529. Telegram From the Ambassador in Peru (Briggs) to the Department of State 1

637. Re my phone call to Lyon this morning.2 Without minimizing difficulties Department has overcome in working out with other agencies concerned emergency relief program for Peru, I apprehend that manner of our proposed reply may rob American generosity of large part of benefit in terms Peruvian goodwill which should legitimately accrue to US Government. In fact I foresee that note embodying Icato 2293 may produce effect of striking friend with wet fish. It can impair goodwill instead of creating it and can encourage our enemies falsely to accuse us of being busybodies governed by selfish motives.

For example Peru can allege we are using her need in order to force pending PL 480 agreement down government’s throat, whereas that arrangement should be divorced from pending appeal for help. (We have good prospect of working out that agreement which we understand has now been approved all along lines: its prior acceptance by Peru has no place in relief agreement).4

Again, to demand pledge of “complete information” (paragraph 4d) in present circumstances of excellent USOM collaboration from Peru is clearly superfluous, if not pointedly declaring lack of confidence in Peru’s ability with our cooperation to handle program.

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Thirdly, bag marking pledge (paragraph 4b) a desirable provision, can be worked out as program develops but should have no place as initial commitment demanded of Peru in exchange for our aid. (For instance, we can inform Peru that we are labeling bags of relief grain “al Peru de sus amigos Norte Americanos” or some such legend, and request authority put similar marking on goods landed in bulk Southern ports. I am confident Peru will have no objection provision this nature if appropriately presented).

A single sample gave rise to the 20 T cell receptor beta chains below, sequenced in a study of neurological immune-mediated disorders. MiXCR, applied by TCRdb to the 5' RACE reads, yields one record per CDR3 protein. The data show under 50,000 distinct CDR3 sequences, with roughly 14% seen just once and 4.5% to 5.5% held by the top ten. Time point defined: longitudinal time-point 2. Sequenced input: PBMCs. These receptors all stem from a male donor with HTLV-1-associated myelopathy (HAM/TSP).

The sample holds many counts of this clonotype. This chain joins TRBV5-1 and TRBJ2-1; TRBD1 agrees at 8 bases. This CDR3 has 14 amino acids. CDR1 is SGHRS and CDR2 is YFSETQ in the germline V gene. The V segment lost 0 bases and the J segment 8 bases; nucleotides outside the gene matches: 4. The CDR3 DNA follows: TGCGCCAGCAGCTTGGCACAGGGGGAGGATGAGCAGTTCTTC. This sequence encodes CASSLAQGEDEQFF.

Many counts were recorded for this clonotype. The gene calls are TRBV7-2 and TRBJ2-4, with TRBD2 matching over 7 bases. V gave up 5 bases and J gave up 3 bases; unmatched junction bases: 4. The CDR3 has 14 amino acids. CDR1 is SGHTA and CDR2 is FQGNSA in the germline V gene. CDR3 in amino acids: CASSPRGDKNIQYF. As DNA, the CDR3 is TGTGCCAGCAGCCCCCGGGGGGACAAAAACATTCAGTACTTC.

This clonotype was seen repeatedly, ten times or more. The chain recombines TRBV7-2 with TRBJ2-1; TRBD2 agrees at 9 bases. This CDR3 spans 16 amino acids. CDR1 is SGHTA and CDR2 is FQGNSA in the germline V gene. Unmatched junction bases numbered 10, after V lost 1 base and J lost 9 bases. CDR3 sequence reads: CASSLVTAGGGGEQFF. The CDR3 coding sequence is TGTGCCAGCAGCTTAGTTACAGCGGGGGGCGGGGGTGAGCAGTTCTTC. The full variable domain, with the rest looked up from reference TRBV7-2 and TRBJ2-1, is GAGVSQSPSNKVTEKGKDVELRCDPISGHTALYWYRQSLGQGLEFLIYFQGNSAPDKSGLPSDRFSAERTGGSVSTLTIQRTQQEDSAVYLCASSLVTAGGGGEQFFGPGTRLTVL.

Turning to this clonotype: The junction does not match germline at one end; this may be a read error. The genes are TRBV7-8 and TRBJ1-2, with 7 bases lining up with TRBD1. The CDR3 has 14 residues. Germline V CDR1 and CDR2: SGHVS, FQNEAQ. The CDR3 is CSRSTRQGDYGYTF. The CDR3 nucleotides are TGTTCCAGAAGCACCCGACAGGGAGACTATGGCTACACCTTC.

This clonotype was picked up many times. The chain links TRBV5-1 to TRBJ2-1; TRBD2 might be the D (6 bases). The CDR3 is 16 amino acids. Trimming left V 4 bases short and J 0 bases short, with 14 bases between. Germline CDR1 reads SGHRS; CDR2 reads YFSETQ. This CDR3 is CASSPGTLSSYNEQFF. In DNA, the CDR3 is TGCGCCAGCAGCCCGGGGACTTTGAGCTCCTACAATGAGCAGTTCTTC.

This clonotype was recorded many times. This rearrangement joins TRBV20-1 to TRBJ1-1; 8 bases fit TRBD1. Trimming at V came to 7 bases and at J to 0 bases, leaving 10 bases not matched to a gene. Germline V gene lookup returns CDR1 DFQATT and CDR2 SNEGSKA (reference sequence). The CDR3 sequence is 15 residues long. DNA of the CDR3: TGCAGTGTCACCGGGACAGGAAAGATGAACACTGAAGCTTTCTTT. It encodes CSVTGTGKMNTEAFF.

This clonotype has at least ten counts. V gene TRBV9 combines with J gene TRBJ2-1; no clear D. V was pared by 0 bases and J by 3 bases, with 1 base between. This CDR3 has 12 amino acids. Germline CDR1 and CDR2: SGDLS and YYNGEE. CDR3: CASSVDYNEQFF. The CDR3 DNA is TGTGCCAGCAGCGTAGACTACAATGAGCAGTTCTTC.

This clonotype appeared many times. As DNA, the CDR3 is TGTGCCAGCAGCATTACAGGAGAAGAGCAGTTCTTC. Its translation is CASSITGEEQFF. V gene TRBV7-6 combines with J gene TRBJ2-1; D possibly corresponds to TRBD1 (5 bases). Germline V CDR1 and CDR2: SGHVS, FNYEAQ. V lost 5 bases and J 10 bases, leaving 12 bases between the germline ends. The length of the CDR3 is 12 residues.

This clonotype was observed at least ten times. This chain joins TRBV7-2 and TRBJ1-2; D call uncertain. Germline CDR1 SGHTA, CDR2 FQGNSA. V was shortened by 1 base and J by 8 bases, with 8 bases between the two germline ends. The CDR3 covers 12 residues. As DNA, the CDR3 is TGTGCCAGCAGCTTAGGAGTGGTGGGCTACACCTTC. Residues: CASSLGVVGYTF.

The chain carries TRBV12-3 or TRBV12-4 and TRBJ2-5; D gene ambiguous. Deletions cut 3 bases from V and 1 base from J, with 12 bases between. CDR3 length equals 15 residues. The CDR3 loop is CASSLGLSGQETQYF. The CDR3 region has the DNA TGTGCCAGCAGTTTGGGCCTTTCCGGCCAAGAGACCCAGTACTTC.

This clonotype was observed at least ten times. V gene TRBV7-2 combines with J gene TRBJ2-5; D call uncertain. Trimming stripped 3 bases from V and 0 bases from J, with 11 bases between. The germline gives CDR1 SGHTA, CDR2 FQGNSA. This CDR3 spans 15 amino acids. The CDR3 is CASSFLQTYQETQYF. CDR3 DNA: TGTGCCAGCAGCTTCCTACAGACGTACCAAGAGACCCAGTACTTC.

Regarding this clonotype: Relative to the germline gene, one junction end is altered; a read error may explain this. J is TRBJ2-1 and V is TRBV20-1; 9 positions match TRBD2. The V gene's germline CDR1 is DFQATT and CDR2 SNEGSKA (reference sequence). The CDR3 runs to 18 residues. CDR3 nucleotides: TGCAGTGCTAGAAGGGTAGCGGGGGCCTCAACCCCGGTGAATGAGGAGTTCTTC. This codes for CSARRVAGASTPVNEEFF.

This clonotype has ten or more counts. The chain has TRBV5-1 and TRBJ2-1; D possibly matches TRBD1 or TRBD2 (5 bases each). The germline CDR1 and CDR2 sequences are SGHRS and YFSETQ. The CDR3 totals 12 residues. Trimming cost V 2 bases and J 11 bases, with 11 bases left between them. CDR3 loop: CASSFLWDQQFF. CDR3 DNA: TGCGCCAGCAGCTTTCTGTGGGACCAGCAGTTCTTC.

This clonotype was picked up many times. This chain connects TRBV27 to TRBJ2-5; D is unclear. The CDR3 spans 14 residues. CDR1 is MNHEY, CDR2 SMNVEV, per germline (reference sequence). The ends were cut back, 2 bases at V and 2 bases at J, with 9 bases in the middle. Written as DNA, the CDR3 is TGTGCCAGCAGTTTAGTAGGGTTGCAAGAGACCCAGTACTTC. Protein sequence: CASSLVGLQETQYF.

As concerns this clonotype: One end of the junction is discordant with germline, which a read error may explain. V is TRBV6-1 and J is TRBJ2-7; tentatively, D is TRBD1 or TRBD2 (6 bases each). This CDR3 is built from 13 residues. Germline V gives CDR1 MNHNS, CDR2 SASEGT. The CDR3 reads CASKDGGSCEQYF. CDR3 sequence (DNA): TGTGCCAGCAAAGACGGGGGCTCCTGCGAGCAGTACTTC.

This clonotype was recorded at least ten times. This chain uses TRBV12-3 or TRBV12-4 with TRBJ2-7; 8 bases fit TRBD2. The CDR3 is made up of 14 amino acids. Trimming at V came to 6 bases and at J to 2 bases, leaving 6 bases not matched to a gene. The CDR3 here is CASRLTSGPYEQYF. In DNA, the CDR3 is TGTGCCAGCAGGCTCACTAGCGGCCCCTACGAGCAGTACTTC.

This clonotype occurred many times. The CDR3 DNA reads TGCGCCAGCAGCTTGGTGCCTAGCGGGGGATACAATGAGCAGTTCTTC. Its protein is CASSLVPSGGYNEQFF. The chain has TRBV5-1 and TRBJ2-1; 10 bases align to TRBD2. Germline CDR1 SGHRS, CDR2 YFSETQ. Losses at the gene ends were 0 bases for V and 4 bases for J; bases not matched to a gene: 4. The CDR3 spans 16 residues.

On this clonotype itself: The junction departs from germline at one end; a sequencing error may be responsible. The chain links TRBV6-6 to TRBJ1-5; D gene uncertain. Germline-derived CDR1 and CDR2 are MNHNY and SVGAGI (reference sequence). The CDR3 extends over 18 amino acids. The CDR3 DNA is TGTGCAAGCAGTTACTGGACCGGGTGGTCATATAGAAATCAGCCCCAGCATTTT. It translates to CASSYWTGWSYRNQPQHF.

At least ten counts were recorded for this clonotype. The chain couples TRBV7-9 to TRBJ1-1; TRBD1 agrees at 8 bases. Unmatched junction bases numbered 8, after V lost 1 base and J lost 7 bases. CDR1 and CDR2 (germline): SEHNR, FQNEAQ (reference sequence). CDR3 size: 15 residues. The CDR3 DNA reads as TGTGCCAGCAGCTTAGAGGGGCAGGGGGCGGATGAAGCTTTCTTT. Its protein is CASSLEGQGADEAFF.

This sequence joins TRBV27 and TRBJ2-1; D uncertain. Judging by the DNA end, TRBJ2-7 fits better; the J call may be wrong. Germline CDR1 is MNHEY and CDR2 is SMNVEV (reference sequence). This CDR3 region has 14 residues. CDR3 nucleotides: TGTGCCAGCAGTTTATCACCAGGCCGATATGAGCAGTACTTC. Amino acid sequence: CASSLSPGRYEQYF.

What I hope to receive is authorization inform Peru in effect that US Government:

Heedful of friend’s emergency need and appeal for aid to meet that need, is prepared to furnish as contribution commodities specified FOB US ports, shipments to begin soonest and
In addition US Government prepared make loan to Peru on favorable terms to cover purchase of other commodities specified as soon as negotiations pursuant existing US legislation can be completed. Such provision as those set forth in paragraph 4 can be explained orally to Peruvian officials without impact I foresee if they are now embodied in our written reply to Peruvian request for assistance.

I repeat that generosity of our response and good effect thereof on our relations can be undermined by manner of our reply and “eat it dear, its spinach” aspect of provisions cited. As Department aware we are not infrequently criticized by our Latin American friends on precisely this score.

Respectfully bespeak Department’s further consideration in light this message.5

  1. Source: Department of State, Central Files, 411.2341/5–256. Confidential; Niact.
  2. No record of this telephone conversation has been found in Department of State files.
  3. Supra .
  4. Telegram 440 to Lima, May 4, advised the Ambassador that the Spanish and English texts of the P.L. 480 agreement with Peru that the Embassy had previously transmitted to Washington were acceptable, and he could proceed to sign the agreement. It stated that the Department of Agriculture planned to announce the signing of the agreement on May 7. (Department of State, Central Files, 411.2341/4–556)
  5. A handwritten notation on the source text notes that the matter was clarified by a telephone conversation between Bernbaum and the Ambassador on May 3.

    Telegram 667 from Lima, May 10, reported that a Foreign Office note of May 8 accepted with gratitude the offer of aid made in an Embassy note of May 4. (Ibid., 823.49/5–1056) Despatch Toica A–822, May 22, transmitted a translation of the Foreign Office note of May 8.